A Fish Caught in Time

A Fish Caught in Time Just before Christmas in the young woman curator of a small South African museum spotted a strange looking fish in a trawler s catch It was five feet long with steel blue scales luminescent ey

  • Title: A Fish Caught in Time
  • Author: Samantha Weinberg
  • ISBN: 9781857029062
  • Page: 351
  • Format: Hardcover
  • Just before Christmas in 1983, the young woman curator of a small South African museum spotted a strange looking fish in a trawler s catch It was five feet long, with steel blue scales, luminescent eyes and remarkable limb like fins, unlike those of ant fish she had ever seen Determined to preserve her unusual find, she searched for days for a way to save it, but ended uJust before Christmas in 1983, the young woman curator of a small South African museum spotted a strange looking fish in a trawler s catch It was five feet long, with steel blue scales, luminescent eyes and remarkable limb like fins, unlike those of ant fish she had ever seen Determined to preserve her unusual find, she searched for days for a way to save it, but ended up with only the skin and a few bones.A charismatic amateur ichthyologist, J.L.B Smith, saw a thumbnail sketch of the fish and was thunderstruck He recognised it as coelacanth, a creature known from fossils dating back 400 million years and thought to have died out with the dinosaurs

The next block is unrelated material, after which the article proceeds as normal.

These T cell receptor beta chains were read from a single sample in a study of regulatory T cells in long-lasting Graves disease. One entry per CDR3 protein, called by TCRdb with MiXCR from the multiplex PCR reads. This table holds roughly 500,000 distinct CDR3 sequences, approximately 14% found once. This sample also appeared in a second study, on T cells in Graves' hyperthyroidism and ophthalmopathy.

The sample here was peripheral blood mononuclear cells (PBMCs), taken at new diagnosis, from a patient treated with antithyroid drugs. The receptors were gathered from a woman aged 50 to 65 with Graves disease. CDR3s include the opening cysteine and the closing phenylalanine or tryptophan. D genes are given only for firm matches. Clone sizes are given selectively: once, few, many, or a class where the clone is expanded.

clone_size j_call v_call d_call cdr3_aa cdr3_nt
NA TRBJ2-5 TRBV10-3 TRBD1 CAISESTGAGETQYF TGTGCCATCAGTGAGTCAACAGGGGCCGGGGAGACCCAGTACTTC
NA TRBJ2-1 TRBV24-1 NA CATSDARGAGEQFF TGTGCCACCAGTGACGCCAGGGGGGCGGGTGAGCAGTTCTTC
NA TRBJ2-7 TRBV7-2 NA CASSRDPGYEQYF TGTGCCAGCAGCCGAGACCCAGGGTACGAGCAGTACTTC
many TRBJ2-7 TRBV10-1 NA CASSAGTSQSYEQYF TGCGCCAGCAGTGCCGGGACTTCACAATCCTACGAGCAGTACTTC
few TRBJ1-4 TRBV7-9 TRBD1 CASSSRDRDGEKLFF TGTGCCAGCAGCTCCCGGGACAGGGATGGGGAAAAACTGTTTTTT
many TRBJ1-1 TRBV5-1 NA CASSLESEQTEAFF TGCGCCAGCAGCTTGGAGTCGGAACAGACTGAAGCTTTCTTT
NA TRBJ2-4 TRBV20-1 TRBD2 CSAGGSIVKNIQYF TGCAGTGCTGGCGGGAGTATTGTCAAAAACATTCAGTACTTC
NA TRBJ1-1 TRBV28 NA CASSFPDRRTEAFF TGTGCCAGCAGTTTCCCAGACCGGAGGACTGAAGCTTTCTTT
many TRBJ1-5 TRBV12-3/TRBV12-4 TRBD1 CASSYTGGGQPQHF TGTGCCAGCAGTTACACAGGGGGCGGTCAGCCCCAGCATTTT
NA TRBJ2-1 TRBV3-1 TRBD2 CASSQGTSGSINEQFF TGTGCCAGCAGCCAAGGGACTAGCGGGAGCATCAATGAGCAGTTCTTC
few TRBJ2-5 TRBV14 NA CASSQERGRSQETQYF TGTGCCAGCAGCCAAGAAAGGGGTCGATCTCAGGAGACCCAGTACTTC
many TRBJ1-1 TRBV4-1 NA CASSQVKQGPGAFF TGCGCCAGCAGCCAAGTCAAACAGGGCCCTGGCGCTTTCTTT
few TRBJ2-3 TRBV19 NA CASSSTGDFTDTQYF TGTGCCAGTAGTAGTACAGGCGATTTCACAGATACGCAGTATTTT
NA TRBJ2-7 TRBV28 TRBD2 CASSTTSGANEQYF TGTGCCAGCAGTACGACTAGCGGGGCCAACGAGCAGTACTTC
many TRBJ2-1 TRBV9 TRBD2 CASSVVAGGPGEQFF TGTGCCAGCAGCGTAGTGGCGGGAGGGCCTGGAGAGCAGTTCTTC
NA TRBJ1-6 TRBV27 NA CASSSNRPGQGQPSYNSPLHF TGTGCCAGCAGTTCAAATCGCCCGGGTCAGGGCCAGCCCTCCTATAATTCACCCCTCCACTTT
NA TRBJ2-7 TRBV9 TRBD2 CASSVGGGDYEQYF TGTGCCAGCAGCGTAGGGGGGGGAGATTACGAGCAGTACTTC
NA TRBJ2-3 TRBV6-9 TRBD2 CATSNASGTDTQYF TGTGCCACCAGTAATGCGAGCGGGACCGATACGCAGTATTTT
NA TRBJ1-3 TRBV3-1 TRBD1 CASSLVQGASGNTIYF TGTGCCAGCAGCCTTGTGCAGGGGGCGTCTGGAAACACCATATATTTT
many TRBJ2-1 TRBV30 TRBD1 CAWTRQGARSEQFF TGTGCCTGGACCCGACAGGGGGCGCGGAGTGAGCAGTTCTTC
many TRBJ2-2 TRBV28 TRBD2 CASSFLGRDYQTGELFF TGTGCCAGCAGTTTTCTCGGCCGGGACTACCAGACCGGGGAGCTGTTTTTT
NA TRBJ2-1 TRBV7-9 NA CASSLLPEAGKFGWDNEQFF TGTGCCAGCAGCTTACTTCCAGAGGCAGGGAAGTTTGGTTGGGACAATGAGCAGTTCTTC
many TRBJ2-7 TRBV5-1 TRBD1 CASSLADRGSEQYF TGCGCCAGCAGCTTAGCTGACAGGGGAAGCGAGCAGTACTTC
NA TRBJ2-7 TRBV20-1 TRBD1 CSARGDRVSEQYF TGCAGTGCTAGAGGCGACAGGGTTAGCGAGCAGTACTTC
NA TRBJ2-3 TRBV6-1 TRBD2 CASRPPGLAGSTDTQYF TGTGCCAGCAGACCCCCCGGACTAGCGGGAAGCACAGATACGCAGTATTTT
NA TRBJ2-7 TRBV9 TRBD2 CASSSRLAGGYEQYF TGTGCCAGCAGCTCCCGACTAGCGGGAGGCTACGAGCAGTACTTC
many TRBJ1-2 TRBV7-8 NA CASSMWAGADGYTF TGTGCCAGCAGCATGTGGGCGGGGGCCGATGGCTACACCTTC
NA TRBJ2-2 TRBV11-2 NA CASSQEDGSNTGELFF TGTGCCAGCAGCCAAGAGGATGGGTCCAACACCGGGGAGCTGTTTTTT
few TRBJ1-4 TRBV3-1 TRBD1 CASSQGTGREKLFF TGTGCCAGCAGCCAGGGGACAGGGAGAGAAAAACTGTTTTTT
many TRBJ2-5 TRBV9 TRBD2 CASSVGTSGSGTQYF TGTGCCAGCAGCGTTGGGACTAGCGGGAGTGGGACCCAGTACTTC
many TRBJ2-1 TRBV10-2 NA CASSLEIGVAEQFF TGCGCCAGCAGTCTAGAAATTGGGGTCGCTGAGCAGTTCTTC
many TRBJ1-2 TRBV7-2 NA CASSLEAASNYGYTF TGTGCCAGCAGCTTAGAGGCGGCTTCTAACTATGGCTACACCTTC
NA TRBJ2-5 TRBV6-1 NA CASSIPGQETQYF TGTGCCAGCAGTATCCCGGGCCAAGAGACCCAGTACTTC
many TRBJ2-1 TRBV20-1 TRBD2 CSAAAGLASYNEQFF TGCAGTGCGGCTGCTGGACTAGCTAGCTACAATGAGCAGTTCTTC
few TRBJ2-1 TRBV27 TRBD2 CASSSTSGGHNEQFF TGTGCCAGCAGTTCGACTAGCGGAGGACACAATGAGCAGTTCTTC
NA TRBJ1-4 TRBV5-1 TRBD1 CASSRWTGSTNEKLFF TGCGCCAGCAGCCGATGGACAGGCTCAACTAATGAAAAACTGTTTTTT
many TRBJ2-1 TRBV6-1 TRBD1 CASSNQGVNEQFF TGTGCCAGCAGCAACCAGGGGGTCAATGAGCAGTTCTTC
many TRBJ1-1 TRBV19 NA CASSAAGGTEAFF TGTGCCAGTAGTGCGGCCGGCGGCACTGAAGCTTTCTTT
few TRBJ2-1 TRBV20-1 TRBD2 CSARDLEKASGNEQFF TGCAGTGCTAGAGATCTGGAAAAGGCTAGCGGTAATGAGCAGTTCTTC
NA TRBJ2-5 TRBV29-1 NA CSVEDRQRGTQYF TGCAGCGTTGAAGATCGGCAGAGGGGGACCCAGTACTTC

• A Fish Caught in Time Samantha Weinberg
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      Posted by:Samantha Weinberg
      Published :2019-08-06T02:13:53+00:00

    About " Samantha Weinberg "

  • Samantha Weinberg

    Samantha Weinberg Is a well-known author, some of his books are a fascination for readers like in the A Fish Caught in Time book, this is one of the most wanted Samantha Weinberg author readers around the world.

  • 167 Comments